[10] Taylor, Marcel Duchamp: Étant donnés, plate 1.The preface of the notes of the Green Box begins with the title of Étant donnés in which Maria’s name does not appear, given the date of the manuscript (1934). In the notes that follow, Duchamp writes: “Nous déterminerons […] une succession de faits divers”. The expression «faits divers» (a surrealist motif) is circled in red by Duchamp. The Black Dahlia case is an example of “fait divers,” an obscure crime that makes the headlines in the newspaper. As noted by Jean-Michel Rabaté, the literal translation “various facts” is erroneous and has important consequences into what turned, he says, into a “Duchamp industry.” Jean-Michel Rabaté’s remarkable analysis uncovers the literary context which from Mallarmé (Le Tombeau de Charles Baudelaire) to De Quincey informed Duchamp’s work. See Rabaté, Given: 1º Art 2º Crime. Modernity, Murder and Mass Culture (Brighton, England/Portland, OR: Sussex Academic Press, 2007), 65-77.
[11] Taylor, Marcel Duchamp: Étant donnés. See plate 14.
[12] Ibid., 76. For this reason Jean-Michel Rabaté distinguishes the “tabloid ready-made.” “This category would include “Given” insofar as it uses a tabloid photograph to get rid of personal and emotional overtones, like having to say farewell to Maria Martins, who left Duchamp when she returned to Brazil.”
[13] On Dali and Duchamp, see my article “Duchamp at Dali’s Mercy,” in Marcel Duchamp and Eroticism, Marc Décimo, ed. (Newcastle, UK: Cambridge Scholars Publishing, 2007), as well as Stuckey, “Dali in Duchamp-Land.”
[14] D’ailleurs nous l’avons toujours dit la porte de sortie est ta sculpture et ma femme au chat ouvert, 408. See Duchamp’s letter, April 7, 1948, in the exhibition catalogue. Earlier in the letter, Duchamp expresses the desire to exit the cage of false friends.
[15] Paul Matisse, “Les portes d’Étant donnés,” Étant donné Marcel Duchamp, 3 (2001): 39.
[16] Taylor, Marcel Duchamp: Étant donnés. See plate 68.
[17] Ibid. Plate 22 reproduces That is for Maria (1946).
[18] Ibid., 71. As noticed by Jean-Michel Rabaté, modernity, according to Walter Benjamin, can be “summed up by prostitution, the sewers and the invention of the gas lamp: Paris had turned into a ville lumière, but at the cost of having banished its Romantic shadows.”
[19] Graça Ramos “Maria Martins: Excultora dos Tropicos,” Artviva (2009); André Emmerich Gallery, Maria: the Surrealist Sculpture of Maria Martins, 19 March-18 April 1998, André Emmerich Gallery, New York (New York: André Emmerich Gallery, 1998). Both works provide additional information on Maria Martins. In the gallery catalogue, Francis Naumann presents her career, and essays by André Breton, Michel Tapié, Ozenfant and Christian Zervos are translated into English.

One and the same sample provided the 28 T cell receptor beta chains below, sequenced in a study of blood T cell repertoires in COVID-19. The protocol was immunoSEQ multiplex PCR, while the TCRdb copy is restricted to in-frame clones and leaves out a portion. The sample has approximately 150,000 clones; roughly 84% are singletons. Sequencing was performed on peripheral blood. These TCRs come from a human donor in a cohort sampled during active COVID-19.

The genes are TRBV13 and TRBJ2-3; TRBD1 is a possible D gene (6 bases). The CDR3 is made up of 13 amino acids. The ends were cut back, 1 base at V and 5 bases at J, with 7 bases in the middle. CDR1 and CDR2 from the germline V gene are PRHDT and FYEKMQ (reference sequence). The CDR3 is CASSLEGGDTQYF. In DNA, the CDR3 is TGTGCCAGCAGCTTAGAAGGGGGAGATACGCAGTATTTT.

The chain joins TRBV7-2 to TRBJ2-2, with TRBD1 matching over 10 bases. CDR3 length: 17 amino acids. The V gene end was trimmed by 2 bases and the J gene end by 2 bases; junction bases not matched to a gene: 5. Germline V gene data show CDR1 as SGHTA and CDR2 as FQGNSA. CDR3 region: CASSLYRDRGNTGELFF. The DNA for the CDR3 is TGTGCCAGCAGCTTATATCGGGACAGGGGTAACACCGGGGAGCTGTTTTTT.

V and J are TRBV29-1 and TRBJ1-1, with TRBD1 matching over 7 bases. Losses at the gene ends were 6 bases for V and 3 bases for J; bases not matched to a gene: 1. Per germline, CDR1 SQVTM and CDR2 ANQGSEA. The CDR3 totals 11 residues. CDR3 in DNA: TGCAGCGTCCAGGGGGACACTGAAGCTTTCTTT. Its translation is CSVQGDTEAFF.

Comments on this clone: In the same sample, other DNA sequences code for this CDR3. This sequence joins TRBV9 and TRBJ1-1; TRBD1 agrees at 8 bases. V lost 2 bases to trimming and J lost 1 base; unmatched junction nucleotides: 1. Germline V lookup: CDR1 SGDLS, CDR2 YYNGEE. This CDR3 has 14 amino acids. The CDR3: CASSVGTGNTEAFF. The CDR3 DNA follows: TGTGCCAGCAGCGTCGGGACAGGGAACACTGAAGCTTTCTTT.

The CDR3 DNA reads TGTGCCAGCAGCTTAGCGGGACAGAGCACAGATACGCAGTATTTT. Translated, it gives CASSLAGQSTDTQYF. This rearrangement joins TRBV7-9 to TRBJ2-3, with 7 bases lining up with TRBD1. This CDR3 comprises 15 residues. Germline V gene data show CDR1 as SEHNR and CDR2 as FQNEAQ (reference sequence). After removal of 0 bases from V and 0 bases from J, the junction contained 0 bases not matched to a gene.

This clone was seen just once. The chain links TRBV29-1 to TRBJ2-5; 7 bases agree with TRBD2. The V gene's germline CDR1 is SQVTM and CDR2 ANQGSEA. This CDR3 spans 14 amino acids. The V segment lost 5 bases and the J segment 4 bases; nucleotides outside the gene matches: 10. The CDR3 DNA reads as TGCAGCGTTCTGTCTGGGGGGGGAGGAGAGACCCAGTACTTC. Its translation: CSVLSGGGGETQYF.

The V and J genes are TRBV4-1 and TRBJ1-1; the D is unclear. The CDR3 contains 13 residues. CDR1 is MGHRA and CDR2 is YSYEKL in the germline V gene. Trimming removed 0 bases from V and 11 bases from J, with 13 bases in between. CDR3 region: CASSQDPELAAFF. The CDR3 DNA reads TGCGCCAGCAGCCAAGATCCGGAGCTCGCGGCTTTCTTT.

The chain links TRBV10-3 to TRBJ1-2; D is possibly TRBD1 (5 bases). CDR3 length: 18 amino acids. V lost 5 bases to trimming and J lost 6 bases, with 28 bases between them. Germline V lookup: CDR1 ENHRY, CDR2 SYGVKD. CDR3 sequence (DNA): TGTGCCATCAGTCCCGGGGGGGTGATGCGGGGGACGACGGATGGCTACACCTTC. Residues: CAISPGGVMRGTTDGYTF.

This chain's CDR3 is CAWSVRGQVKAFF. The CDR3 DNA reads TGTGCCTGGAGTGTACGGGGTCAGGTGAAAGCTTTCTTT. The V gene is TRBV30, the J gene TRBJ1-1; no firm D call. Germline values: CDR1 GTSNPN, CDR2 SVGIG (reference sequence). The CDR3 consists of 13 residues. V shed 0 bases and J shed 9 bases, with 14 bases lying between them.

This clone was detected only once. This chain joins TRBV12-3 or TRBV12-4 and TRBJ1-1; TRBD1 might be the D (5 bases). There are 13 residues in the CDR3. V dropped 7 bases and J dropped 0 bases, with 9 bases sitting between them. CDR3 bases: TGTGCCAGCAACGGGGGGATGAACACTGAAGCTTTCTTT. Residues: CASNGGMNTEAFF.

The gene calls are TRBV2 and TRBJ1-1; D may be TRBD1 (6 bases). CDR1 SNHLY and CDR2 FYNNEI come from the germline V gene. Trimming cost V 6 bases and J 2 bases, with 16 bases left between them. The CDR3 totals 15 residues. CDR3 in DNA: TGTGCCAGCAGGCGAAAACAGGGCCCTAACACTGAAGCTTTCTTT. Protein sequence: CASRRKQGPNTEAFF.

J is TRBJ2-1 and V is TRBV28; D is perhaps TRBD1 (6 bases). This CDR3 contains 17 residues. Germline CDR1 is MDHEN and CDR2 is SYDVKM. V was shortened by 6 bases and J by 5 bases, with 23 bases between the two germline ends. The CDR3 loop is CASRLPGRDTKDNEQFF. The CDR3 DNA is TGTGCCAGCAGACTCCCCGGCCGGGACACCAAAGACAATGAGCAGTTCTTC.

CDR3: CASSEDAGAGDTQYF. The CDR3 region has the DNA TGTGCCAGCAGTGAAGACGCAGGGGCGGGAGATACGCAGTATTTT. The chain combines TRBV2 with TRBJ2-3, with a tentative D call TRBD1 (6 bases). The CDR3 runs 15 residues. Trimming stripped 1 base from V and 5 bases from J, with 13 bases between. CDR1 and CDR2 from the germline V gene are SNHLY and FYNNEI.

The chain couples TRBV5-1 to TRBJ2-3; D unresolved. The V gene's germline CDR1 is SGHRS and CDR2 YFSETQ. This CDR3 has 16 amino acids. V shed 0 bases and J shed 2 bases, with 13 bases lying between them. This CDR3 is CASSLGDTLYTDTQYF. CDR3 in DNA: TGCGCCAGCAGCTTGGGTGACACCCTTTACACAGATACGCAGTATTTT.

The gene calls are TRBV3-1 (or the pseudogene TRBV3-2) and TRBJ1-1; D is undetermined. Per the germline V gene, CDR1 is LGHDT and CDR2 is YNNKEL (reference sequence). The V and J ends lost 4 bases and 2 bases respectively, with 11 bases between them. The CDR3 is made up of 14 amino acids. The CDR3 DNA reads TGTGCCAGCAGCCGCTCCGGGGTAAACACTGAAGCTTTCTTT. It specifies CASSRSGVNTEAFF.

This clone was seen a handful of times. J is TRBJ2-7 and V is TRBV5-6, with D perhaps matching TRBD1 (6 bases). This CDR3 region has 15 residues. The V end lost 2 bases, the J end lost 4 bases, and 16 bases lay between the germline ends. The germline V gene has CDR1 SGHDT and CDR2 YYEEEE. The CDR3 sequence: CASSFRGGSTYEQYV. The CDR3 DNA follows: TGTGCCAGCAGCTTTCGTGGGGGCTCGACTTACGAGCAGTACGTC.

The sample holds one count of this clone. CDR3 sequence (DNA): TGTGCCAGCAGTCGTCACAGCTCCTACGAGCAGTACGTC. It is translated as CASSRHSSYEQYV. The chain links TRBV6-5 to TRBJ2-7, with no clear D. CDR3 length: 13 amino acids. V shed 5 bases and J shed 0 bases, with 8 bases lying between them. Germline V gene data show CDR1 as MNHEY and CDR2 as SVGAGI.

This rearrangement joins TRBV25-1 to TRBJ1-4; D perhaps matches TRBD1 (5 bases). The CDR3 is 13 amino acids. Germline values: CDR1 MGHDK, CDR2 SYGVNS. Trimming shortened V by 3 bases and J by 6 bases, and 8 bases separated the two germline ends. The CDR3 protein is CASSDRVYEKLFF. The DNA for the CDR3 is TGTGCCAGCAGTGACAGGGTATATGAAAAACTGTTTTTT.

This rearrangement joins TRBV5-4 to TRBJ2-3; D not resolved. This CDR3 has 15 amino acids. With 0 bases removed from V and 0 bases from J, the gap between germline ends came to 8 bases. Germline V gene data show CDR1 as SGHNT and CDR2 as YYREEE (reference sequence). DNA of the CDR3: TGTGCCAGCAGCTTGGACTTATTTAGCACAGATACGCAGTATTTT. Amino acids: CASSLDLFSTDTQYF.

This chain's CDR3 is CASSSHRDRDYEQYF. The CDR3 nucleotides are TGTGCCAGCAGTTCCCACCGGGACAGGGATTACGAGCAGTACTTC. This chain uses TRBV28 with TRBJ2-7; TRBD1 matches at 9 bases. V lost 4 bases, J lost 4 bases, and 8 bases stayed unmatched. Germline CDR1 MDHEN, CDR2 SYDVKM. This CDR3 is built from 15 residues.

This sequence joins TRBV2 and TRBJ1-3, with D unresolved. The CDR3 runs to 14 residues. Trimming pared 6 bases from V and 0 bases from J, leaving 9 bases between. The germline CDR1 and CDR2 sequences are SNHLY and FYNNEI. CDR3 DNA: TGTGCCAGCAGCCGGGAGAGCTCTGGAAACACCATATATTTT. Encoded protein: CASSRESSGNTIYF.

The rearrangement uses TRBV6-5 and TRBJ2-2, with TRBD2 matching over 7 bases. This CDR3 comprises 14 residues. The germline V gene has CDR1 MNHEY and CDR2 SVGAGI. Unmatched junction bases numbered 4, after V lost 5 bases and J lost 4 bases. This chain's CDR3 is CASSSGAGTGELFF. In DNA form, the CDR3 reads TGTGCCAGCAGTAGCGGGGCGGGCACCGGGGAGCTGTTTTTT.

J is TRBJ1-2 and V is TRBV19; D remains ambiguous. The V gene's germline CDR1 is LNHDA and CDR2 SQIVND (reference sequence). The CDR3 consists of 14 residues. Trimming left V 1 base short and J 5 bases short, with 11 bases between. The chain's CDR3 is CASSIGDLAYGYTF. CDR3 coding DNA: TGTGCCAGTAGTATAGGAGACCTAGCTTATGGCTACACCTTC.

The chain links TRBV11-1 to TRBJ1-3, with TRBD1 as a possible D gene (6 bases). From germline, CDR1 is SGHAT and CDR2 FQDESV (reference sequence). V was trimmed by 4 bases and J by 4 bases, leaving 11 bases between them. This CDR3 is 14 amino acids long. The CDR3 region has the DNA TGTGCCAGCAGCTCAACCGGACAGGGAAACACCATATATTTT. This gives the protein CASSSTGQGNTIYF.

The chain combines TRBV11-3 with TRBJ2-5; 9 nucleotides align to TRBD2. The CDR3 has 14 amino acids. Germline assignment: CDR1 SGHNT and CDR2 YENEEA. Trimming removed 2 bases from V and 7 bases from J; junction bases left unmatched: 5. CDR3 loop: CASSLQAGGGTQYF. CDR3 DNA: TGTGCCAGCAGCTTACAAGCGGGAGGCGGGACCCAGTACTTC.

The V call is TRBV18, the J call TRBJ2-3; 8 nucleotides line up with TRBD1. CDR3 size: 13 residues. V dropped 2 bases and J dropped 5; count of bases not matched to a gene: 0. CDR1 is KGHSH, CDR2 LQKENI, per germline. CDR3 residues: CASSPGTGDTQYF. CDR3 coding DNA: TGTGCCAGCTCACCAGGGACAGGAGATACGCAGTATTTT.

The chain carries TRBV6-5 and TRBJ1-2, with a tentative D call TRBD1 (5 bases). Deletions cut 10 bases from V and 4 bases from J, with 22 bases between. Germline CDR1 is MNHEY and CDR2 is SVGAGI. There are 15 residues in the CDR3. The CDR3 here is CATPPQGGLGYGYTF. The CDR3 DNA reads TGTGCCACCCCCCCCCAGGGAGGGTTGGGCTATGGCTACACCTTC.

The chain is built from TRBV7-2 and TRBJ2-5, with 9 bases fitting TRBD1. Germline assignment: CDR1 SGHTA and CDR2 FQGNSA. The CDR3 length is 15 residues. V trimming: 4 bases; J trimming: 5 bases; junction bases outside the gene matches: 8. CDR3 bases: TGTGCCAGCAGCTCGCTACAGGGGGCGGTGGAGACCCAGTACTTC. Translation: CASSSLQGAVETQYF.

[20] This sculpture was exhibited in the 1943 New York exhibition Amazonia. Her first version was made in 1940.
[21] Taylor, Marcel Duchamp: Étant donnés. Fig. 4.8 reproduces Hanna Wilke Through the Large Glass (1976).

 


BIBLIOGRAPHIES


 



Don’t Forget I Come From the Tropics’*
Reconsidering the Surrealist Sculpture of Maria Martins

Michael R. Taylor
Hood Museum of Art, Dartmouth College”

*Journal of Surrealism and the Americas 8:1 (2014), pp. 74-89
Copyright © 2014 (Michael R. Taylor)

 

----- The work of the Brazilian sculptor Maria Martins (1894-1973) was for several decades completely marginalized in accounts of Surrealism, despite her prominent role in the movement during the 1940s, when her sculpture was included in a number of surrealist exhibitions and publications. As the wife of the Brazilian Ambassador to the United States, Maria Martins (Fig. 1), who exhibited her work under her first name, entered into a passionate love affair with Marcel Duchamp that lasted from 1943 to 1950. During their time together, Duchamp created drawings, photocollages, and plaster casts of Martins’ body, which were the point of departure for Étant donnés: 1° la chute d’eau, 2° le gaz d’éclairage ... (Given: 1. The Waterfall, 2. The Illuminating Gas ...), his environmental tableau-construction of a recumbent female nude in a bucolic landscape setting.[1] Much of the literature on Martins has until recently focused almost exclusively on her affair with Duchamp, as well as her role as model and inspiration for the French-born artist’s peepshow assemblage.[2] Over the past decade, however, there has been a significant revival of critical interest in her own work, including the recent biographies, exhibition catalogues, and essays by Dawn Ades, Ana Arruda Callada, Katia Canton, Terri Geis, Francis Naumann, and Graça Ramos, although it is safe to say that her sculpture still remains understudied and under-appreciated.[3]

Fig. 1. Anonymous, Maria Martins in her New York studio, c.1946, Gelatin-silver print, courtesy of Francis M. Naumann Fine Art, New York

Fig. 1. Anonymous, Maria Martins in her New York studio, c.1946, Gelatin-silver print, courtesy of Francis M. Naumann Fine Art, New York